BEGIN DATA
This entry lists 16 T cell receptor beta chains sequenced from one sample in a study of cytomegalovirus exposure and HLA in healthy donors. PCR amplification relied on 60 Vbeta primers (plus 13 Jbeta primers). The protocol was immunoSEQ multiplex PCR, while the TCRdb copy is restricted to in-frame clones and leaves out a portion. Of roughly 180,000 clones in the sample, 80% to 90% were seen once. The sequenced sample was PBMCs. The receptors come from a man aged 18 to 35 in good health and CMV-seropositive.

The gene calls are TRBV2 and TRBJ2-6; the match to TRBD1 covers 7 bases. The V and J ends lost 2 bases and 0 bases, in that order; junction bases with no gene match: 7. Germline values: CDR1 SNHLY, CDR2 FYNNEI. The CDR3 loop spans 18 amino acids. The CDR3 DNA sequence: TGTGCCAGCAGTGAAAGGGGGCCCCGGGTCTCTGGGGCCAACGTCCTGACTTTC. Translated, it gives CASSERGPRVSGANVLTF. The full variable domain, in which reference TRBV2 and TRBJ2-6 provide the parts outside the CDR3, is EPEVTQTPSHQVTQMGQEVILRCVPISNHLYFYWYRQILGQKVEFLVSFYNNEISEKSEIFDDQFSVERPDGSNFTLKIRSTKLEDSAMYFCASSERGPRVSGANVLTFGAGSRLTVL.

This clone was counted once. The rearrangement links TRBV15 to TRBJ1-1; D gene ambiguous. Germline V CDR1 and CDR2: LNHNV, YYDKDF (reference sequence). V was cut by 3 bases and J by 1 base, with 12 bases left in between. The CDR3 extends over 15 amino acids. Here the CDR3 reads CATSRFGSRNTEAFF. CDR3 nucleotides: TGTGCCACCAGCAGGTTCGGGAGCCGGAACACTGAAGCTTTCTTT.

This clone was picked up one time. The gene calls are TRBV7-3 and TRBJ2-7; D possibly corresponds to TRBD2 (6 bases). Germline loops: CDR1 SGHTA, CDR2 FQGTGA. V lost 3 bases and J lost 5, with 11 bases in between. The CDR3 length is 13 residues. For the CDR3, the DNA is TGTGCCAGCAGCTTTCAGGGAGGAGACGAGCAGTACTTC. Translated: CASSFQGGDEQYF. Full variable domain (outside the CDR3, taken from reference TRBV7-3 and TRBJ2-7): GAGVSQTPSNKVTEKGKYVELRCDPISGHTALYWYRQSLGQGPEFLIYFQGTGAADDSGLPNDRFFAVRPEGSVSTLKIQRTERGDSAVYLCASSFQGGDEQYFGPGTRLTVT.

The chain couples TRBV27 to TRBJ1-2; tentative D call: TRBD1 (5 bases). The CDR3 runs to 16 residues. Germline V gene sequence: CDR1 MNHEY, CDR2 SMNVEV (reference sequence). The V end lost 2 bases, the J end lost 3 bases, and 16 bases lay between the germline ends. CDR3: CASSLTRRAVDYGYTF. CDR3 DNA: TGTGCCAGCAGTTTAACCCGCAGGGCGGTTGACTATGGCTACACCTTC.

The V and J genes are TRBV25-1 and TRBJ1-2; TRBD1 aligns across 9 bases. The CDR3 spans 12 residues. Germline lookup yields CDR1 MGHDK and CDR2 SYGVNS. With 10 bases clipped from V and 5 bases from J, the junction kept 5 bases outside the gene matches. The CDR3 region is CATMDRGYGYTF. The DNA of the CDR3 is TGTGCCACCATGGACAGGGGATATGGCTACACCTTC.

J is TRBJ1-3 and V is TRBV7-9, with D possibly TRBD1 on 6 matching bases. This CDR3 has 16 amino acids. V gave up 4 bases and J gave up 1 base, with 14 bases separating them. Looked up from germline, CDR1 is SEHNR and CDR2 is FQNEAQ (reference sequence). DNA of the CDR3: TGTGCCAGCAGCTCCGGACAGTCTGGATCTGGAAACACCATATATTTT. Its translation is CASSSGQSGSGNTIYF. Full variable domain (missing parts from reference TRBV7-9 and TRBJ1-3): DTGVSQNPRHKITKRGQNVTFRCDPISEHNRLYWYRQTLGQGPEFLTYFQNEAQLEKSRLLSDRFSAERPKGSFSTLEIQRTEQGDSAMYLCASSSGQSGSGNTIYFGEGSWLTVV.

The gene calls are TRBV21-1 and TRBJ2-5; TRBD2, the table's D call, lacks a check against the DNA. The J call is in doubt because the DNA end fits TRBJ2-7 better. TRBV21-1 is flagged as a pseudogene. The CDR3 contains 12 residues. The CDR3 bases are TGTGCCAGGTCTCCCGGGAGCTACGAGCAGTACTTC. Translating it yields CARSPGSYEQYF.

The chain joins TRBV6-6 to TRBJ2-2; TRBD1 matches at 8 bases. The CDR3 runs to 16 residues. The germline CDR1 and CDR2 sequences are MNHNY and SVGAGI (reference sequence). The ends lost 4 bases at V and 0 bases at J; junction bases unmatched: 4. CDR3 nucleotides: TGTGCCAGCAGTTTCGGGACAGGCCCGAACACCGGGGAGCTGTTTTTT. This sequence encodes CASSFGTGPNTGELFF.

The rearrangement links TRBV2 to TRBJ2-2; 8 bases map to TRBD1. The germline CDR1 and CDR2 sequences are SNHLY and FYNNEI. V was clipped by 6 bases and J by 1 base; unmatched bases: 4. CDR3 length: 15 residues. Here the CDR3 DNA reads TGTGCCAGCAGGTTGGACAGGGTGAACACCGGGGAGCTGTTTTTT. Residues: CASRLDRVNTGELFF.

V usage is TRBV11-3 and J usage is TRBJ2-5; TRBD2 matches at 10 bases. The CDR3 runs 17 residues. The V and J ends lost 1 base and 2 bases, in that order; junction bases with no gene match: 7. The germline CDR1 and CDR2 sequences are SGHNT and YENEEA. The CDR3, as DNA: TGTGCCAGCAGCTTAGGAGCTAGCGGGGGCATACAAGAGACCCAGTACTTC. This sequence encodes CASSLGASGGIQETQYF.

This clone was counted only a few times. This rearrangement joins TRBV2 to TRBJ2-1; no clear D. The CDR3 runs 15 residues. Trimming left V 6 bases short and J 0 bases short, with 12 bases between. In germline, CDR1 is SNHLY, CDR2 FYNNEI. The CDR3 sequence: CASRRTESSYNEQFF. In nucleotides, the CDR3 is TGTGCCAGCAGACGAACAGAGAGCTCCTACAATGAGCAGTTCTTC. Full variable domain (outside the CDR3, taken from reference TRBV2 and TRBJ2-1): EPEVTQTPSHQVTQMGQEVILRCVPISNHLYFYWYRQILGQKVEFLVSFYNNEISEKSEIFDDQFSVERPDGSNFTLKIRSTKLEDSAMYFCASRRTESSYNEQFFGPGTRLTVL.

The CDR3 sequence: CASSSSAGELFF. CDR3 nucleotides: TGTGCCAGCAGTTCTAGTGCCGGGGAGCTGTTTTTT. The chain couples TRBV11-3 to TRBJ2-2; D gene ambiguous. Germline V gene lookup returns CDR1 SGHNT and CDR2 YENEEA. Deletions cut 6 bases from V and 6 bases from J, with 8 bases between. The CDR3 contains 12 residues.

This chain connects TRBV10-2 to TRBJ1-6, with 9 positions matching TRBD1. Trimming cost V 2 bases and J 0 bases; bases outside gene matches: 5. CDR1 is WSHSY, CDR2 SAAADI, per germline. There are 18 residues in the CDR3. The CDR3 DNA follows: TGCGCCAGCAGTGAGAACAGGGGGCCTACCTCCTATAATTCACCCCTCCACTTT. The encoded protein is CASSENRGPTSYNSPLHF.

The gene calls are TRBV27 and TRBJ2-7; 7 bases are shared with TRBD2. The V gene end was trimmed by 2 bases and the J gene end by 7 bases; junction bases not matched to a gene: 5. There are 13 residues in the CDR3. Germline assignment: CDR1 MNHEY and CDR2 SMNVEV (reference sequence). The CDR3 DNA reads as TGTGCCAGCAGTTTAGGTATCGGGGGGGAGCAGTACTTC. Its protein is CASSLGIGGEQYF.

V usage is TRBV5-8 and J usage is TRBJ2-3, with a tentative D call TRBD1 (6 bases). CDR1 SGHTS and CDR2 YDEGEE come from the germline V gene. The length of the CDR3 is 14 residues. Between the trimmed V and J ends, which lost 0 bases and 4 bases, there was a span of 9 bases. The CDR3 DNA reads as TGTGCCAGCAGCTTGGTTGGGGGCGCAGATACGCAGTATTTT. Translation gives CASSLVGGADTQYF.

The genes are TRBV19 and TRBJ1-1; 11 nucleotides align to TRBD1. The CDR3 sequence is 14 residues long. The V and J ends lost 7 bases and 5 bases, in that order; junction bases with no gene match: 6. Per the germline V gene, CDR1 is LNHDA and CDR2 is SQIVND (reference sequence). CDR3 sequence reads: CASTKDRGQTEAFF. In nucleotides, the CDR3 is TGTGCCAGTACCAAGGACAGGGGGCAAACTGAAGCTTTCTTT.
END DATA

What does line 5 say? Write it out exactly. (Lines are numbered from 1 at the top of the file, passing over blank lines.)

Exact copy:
The chain couples TRBV27 to TRBJ1-2; tentative D call: TRBD1 (5 bases). The CDR3 runs to 16 residues. Germline V gene sequence: CDR1 MNHEY, CDR2 SMNVEV (reference sequence). The V end lost 2 bases, the J end lost 3 bases, and 16 bases lay between the germline ends. CDR3: CASSLTRRAVDYGYTF. CDR3 DNA: TGTGCCAGCAGTTTAACCCGCAGGGCGGTTGACTATGGCTACACCTTC.